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Zonation of Lichens on a Rocky Seashore on Fidalgo Island, Washington
Bruce D. Ryan
Vol. 91, No. 3 (Autumn, 1988), pp. 167-180
Published by: American Bryological and Lichenological Society
Stable URL: http://www.jstor.org/stable/3243214
Page Count: 14
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A quantitative study of marine and maritime lichens on serpentine rock on the north shore of Washington Park, Fidalgo Island (Skagit County), Washington, revealed that major changes in the prominence values (or conspicuousness in the field) of a number of lichens and asssociated organisms occurred in the vicinity of certain elevations. This finding suggests that critical changes in environmental conditions occurred at or near these elevations. When the site was viewed as a whole, the zonation was rather indistinct, primarily because freshwater seepages modified marine-controlled zonation patterns. In addition, patchy patterns of feeding by marine snails and manuring by birds modified the zonal distributions. Upper or lower limits of certain taxa, or of conspicuous "belts" of particular taxa, were used in this study to define zone boundaries. General features of zonation at this site, in nonseepage areas, were similar in some respects to those in British studies.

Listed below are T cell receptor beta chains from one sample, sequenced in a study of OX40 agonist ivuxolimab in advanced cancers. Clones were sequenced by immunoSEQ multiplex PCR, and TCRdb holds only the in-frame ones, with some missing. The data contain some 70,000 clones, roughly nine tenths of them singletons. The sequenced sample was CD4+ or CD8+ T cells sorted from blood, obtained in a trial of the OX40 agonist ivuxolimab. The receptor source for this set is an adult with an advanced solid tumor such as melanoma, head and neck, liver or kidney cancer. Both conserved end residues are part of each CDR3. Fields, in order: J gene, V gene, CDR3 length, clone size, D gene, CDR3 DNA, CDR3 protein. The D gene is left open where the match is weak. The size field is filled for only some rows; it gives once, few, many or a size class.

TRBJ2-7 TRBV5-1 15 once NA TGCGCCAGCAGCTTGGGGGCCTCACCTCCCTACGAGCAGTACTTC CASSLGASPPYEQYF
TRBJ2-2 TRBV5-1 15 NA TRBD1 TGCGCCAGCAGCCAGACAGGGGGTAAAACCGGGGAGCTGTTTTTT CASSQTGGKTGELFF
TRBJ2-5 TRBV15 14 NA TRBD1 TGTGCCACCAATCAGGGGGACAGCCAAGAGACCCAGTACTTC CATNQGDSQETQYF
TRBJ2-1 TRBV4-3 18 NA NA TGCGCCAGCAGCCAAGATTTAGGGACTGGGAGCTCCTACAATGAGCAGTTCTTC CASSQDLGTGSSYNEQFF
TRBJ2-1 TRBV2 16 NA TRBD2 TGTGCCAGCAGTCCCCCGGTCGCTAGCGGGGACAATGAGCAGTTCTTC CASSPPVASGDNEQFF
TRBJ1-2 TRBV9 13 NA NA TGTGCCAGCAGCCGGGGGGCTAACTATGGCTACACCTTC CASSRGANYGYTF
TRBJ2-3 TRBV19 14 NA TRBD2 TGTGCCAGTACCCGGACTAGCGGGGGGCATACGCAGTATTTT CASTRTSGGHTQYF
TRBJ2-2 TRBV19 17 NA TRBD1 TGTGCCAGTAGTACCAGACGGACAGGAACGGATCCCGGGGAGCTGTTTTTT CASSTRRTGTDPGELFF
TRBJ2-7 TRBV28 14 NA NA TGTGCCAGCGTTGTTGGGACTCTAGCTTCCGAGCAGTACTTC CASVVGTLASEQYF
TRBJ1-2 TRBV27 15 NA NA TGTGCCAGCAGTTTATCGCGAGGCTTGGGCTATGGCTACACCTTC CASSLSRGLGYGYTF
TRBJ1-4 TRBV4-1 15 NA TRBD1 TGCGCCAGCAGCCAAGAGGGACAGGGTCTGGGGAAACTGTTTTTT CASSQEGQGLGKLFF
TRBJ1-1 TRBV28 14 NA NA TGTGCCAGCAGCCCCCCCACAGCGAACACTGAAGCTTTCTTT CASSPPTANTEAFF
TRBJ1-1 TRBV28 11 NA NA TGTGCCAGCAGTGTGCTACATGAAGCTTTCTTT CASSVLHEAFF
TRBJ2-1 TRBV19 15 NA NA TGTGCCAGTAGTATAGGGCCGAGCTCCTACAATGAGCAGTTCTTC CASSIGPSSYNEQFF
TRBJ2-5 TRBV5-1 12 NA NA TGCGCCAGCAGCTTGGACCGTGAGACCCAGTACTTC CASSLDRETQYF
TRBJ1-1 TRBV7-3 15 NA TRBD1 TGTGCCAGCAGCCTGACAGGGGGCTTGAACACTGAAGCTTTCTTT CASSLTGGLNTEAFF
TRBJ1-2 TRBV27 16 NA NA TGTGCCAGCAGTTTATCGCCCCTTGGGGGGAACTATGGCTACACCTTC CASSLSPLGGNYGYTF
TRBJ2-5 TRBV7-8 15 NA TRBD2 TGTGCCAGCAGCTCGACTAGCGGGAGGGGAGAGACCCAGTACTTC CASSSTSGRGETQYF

The Bryologist © 1988 American Bryological and Lichenological Society